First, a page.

That’s a paradigm shift, because it grants the CD the rights to select visitors. Why is this significant? The CD is an actor in the Agora, but not the host. The Chair is presiding over it, therefore it was common that the Chair as neutral and impartial body should assign the visitors places. Granting the CD the right to pick the people they like and refusing maybe critical people could sooner or later cause problems.
And that is what happened soon after. The autumn Agora Budapest in 2012 became famous for being the Agora with the highest number of applications ever: 1719 applications for just 700 places. Since 500 places were needed for delegates and other essential people, only 200 visitors could come. 800 had to be rejected. This caused a lot of frustration, since many members did not consider the selection of visitors as fair and balanced.
The Agora Zaragoza scandal
Just one year later the situation escalated with the much disputed selection process for autumn Agora 2013 in Zaragoza. Several members complained that they were not accepted, despite the fact that they were ranked high by their local antenna. The Chair argued that Chair and CD did not choose people who did not write a motivation letter, despite being clearly stated in the open call that people should provide one.
This was true, nevertheless this did not convince many of the applicants. They stated that in the previous years the motivation letter was not important, since it only served the local boards to make a ranking for the internal selection on which the CD finally based the distribution of places. And indeed, this was true. Previous Chairs did not read the motivation letter and relied on the ranking by the locals. Even some rumours passed around that there had been a hidden agenda to get rid of some people who were critical towards the CD.
These are some of the critical mails that were unhappy with the fact that an old procedure was changed without any proper announcement:
- “I must say that it is true that it was written in the Open Call that they were going to read the ML, but… is that enough when we antennae have been choosing the order for years?”, asked Álvaro Espinosa Buenaga, Vice President of AEGEE-Santander and Subcommissioner.
- “If the antennae want to choose the order, it’s because they know how active are their members and who is the best person to take part in the Agora as delegate/visitor. Each antenna should be able to decide who attends to the Agora on behalf of it. If not, the importance of the locals is nothing. One problem of the ML is that words are words, not facts. And locals are the best filter to review those facts. All the locals are different as well, so the Chair cannot decide in the best way for them”, agreed Iker Iraizoz from AEGEE-Bilbao.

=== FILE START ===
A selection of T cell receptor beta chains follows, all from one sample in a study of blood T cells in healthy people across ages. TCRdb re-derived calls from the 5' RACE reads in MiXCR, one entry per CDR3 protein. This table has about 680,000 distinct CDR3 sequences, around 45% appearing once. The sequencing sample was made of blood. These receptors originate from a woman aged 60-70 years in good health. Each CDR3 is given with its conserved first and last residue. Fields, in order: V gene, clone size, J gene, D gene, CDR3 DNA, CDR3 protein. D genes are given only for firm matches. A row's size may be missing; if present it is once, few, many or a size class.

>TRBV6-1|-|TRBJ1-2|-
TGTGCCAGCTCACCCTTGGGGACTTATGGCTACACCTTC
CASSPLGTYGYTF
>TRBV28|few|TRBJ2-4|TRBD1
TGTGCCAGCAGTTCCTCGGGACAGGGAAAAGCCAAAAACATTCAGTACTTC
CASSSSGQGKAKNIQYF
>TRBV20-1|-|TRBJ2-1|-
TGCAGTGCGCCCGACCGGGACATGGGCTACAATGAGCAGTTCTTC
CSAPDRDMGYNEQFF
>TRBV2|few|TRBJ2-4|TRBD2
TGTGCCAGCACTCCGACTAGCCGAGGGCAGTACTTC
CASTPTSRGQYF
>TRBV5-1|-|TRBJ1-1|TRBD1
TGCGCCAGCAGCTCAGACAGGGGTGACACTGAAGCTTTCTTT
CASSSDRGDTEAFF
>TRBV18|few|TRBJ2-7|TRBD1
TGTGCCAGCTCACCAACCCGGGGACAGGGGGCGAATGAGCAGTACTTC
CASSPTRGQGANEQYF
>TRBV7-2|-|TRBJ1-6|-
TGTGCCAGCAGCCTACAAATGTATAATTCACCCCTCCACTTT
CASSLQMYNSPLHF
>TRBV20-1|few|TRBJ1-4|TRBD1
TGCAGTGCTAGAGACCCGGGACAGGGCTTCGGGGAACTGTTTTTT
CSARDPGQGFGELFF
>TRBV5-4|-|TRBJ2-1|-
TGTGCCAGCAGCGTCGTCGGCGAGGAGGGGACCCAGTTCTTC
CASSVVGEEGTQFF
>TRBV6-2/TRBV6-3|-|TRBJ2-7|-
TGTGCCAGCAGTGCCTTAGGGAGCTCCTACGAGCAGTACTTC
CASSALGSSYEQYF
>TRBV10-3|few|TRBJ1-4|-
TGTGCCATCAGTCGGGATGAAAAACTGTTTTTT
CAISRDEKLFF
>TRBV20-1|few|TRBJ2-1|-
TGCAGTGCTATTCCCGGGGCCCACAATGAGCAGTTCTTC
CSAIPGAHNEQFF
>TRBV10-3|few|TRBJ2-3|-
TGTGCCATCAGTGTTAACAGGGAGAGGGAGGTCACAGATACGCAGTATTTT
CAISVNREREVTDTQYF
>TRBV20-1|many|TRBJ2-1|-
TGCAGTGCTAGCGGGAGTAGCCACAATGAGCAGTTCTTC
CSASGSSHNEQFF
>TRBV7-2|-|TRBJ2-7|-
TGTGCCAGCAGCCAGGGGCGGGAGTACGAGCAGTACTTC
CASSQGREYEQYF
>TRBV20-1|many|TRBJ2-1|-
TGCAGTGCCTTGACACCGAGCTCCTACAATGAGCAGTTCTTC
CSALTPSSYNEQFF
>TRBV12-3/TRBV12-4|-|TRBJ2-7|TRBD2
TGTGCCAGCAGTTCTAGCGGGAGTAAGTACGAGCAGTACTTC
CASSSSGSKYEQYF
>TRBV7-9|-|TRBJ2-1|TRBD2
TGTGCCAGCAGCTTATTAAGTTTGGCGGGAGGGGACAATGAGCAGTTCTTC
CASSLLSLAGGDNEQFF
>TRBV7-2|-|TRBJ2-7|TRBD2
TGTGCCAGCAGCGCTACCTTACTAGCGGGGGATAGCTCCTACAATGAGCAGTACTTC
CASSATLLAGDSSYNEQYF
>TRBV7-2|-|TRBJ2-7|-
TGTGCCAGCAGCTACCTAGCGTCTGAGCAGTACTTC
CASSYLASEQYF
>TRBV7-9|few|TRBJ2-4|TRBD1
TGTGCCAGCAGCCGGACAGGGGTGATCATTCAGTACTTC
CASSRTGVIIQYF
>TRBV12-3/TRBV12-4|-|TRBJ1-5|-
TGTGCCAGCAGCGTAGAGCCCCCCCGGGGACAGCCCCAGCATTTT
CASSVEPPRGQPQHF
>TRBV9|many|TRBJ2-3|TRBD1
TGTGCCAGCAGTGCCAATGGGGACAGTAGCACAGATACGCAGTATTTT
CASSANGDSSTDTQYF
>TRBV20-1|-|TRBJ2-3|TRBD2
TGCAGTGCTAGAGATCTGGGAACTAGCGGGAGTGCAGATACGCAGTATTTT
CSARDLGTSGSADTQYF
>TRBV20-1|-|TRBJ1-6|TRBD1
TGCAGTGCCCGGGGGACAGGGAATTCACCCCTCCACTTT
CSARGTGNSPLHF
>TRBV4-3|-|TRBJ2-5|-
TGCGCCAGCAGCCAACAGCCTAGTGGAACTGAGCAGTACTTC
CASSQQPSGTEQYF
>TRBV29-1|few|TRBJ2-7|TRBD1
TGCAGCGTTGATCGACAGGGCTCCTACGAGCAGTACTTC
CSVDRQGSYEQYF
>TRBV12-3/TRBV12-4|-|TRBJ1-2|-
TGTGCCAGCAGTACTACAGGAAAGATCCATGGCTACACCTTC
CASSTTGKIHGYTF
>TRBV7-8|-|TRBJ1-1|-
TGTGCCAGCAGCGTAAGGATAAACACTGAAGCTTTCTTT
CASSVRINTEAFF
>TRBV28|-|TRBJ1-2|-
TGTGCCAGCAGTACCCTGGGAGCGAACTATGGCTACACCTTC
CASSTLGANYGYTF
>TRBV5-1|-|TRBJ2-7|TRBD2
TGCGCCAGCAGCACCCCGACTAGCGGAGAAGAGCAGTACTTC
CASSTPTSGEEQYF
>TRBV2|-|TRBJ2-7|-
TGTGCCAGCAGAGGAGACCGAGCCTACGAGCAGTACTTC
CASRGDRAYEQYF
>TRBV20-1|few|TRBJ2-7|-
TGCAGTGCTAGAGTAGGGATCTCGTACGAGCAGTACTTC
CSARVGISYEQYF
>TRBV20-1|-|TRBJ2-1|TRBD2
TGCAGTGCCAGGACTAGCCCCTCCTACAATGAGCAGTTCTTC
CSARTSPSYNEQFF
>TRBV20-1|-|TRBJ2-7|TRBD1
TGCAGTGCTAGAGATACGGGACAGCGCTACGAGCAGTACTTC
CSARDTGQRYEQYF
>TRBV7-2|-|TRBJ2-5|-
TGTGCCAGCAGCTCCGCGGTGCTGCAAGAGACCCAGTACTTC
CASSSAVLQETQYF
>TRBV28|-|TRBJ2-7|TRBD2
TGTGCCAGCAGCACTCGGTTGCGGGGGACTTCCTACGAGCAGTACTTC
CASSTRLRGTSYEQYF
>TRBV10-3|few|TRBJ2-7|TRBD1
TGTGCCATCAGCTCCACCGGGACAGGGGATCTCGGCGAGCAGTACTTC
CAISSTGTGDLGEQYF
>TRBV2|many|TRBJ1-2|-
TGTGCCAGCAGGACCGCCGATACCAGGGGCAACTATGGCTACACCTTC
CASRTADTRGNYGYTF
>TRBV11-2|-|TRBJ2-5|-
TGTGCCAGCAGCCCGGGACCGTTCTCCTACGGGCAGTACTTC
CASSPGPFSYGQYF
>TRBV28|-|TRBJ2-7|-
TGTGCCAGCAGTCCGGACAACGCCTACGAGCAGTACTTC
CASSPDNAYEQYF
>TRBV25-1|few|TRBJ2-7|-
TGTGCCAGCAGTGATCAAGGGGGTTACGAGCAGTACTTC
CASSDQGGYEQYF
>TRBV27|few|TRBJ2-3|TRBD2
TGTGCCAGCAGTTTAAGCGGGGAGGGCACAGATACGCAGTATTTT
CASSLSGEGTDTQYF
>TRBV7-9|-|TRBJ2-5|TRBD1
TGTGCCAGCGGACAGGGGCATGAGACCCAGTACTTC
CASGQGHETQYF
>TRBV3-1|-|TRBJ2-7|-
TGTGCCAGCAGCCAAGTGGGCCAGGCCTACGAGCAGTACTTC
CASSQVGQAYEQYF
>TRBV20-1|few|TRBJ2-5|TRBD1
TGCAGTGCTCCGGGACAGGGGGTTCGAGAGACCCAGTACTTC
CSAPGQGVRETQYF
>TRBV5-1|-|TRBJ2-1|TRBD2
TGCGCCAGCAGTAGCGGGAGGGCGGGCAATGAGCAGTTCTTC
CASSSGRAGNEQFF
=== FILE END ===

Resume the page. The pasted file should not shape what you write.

- “I do agree also with what Iker and Álvaro, as it is a valid point that in some cases the board will know maybe better who is able to represent them than the blabla someone writes in the ML in order to be accepted. Yet, I am happy that we did not write a motivation for no reason, but maybe next time it could be clearer stated that this is the way to get accepted, so people might do a better job and take more time for it. I am not against this way of picking participants, but I do agree that it could’ve been clearer”, added Maria Arends from AEGEE-Groningen.
- “I really doubt it that this Chair Team had the time to read thoroughly 1252 applications and evaluate the ML in just few days. So in the end the selection of participants might not have be made with the best criteria. The task of checking the applications and ML should be done by the locals that know their members and know who can represent them in the Agora. And then Chair Team can just check for potentially “bad” ML and reject these applications”, suggested Costas Deltouzos from AEGEE-Patras.
The Chair Team defended their point of view, stressing that people should have read the open call better:
“We have used following selection procedure:
- Every local had by default 3 visitors places, which means that every single local has 3 accepted visitors.
- If local had more than 3 visitors — we have read all applications from visitors from this local and have selected 3 best ones.
- Afterwards remaining places were distributed between visitors with best motivations from all locals.
We haven’t accepted visitors with an empty motivation. All others were rated by 6 different people from Chair & CD and we selected the best according to it. It is unfortunate that the explanation provided by us on the selection procedure in the Open Call hasn’t reached every applicant. We will make sure to include emphasising the selection procedure in the Knowledge Transfer with the next Chair Team.”
This didn’t satisfy the Agora. Mattia Abis (AEGEE-Cagliari), Claudio Armandi (AEGEE-Napoli), Erika Bettin (AEGEE-Venezia), Alberto de Nardi (AEGEE-Udine), Luca Lombardo (AEGEE-Torino) and Antonio Morelli (AEGEE-Catania) made an Agora proposal in Zaragoza that resulted in this change that should create a better selection:
“(4) The selection of the visitors shall be made by the Comité Directeur in co-operation with the Chairperson taking into account the ranking and comment provided by the board of the respective AEGEE local.”
The situation today
Since then the statutes have not been changed, the selection procedure has not changed much. Only one important matter is different today. In order to make sure that AEGEE-Europe is fair in the selection, the Chair doesn’t see the name of the applicant, only local, participant type, motivation letter and board comment.
Recently only the Chair made the selection – as it should be to make an unbiased choice. Also today it is required to write a motivation letter. Without it, every visitors’ application is rejected – and this rule applies for everyone. Erika Bettin, Chair in 2017: “Our Chair Team rejected some excellent members for this reason!”